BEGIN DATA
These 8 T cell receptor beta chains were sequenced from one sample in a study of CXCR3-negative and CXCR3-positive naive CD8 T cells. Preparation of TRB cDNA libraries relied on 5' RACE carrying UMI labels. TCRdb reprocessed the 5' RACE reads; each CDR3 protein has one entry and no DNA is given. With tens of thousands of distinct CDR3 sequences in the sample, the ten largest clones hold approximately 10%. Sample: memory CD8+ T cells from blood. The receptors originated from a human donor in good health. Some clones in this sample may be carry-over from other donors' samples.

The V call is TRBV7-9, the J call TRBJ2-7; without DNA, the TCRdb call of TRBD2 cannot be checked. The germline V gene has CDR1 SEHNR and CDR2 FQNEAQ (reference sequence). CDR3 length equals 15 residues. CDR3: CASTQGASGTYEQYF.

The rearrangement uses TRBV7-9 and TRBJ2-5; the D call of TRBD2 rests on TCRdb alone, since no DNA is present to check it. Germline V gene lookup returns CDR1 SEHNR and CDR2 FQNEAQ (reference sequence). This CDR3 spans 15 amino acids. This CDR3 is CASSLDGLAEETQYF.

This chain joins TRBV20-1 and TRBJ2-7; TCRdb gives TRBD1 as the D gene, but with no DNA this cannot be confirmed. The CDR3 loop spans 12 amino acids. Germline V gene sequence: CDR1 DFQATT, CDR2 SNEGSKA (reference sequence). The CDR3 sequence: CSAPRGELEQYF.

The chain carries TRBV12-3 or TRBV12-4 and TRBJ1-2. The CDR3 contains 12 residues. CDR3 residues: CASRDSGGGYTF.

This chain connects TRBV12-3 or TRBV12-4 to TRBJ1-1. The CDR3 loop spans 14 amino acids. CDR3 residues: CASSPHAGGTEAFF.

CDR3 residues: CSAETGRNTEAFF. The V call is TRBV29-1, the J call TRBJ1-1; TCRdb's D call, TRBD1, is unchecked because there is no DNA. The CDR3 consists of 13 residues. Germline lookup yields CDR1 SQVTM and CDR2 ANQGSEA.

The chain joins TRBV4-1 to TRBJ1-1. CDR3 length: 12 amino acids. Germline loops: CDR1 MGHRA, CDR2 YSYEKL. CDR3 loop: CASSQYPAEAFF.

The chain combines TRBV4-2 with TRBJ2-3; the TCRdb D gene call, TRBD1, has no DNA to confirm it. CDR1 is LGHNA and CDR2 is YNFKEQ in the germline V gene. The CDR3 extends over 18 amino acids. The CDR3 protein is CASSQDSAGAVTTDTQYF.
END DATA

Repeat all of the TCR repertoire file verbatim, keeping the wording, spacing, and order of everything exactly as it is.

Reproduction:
These 8 T cell receptor beta chains were sequenced from one sample in a study of CXCR3-negative and CXCR3-positive naive CD8 T cells. Preparation of TRB cDNA libraries relied on 5' RACE carrying UMI labels. TCRdb reprocessed the 5' RACE reads; each CDR3 protein has one entry and no DNA is given. With tens of thousands of distinct CDR3 sequences in the sample, the ten largest clones hold approximately 10%. Sample: memory CD8+ T cells from blood. The receptors originated from a human donor in good health. Some clones in this sample may be carry-over from other donors' samples.

The V call is TRBV7-9, the J call TRBJ2-7; without DNA, the TCRdb call of TRBD2 cannot be checked. The germline V gene has CDR1 SEHNR and CDR2 FQNEAQ (reference sequence). CDR3 length equals 15 residues. CDR3: CASTQGASGTYEQYF.

The rearrangement uses TRBV7-9 and TRBJ2-5; the D call of TRBD2 rests on TCRdb alone, since no DNA is present to check it. Germline V gene lookup returns CDR1 SEHNR and CDR2 FQNEAQ (reference sequence). This CDR3 spans 15 amino acids. This CDR3 is CASSLDGLAEETQYF.

This chain joins TRBV20-1 and TRBJ2-7; TCRdb gives TRBD1 as the D gene, but with no DNA this cannot be confirmed. The CDR3 loop spans 12 amino acids. Germline V gene sequence: CDR1 DFQATT, CDR2 SNEGSKA (reference sequence). The CDR3 sequence: CSAPRGELEQYF.

The chain carries TRBV12-3 or TRBV12-4 and TRBJ1-2. The CDR3 contains 12 residues. CDR3 residues: CASRDSGGGYTF.

This chain connects TRBV12-3 or TRBV12-4 to TRBJ1-1. The CDR3 loop spans 14 amino acids. CDR3 residues: CASSPHAGGTEAFF.

CDR3 residues: CSAETGRNTEAFF. The V call is TRBV29-1, the J call TRBJ1-1; TCRdb's D call, TRBD1, is unchecked because there is no DNA. The CDR3 consists of 13 residues. Germline lookup yields CDR1 SQVTM and CDR2 ANQGSEA.

The chain joins TRBV4-1 to TRBJ1-1. CDR3 length: 12 amino acids. Germline loops: CDR1 MGHRA, CDR2 YSYEKL. CDR3 loop: CASSQYPAEAFF.

The chain combines TRBV4-2 with TRBJ2-3; the TCRdb D gene call, TRBD1, has no DNA to confirm it. CDR1 is LGHNA and CDR2 is YNFKEQ in the germline V gene. The CDR3 extends over 18 amino acids. The CDR3 protein is CASSQDSAGAVTTDTQYF.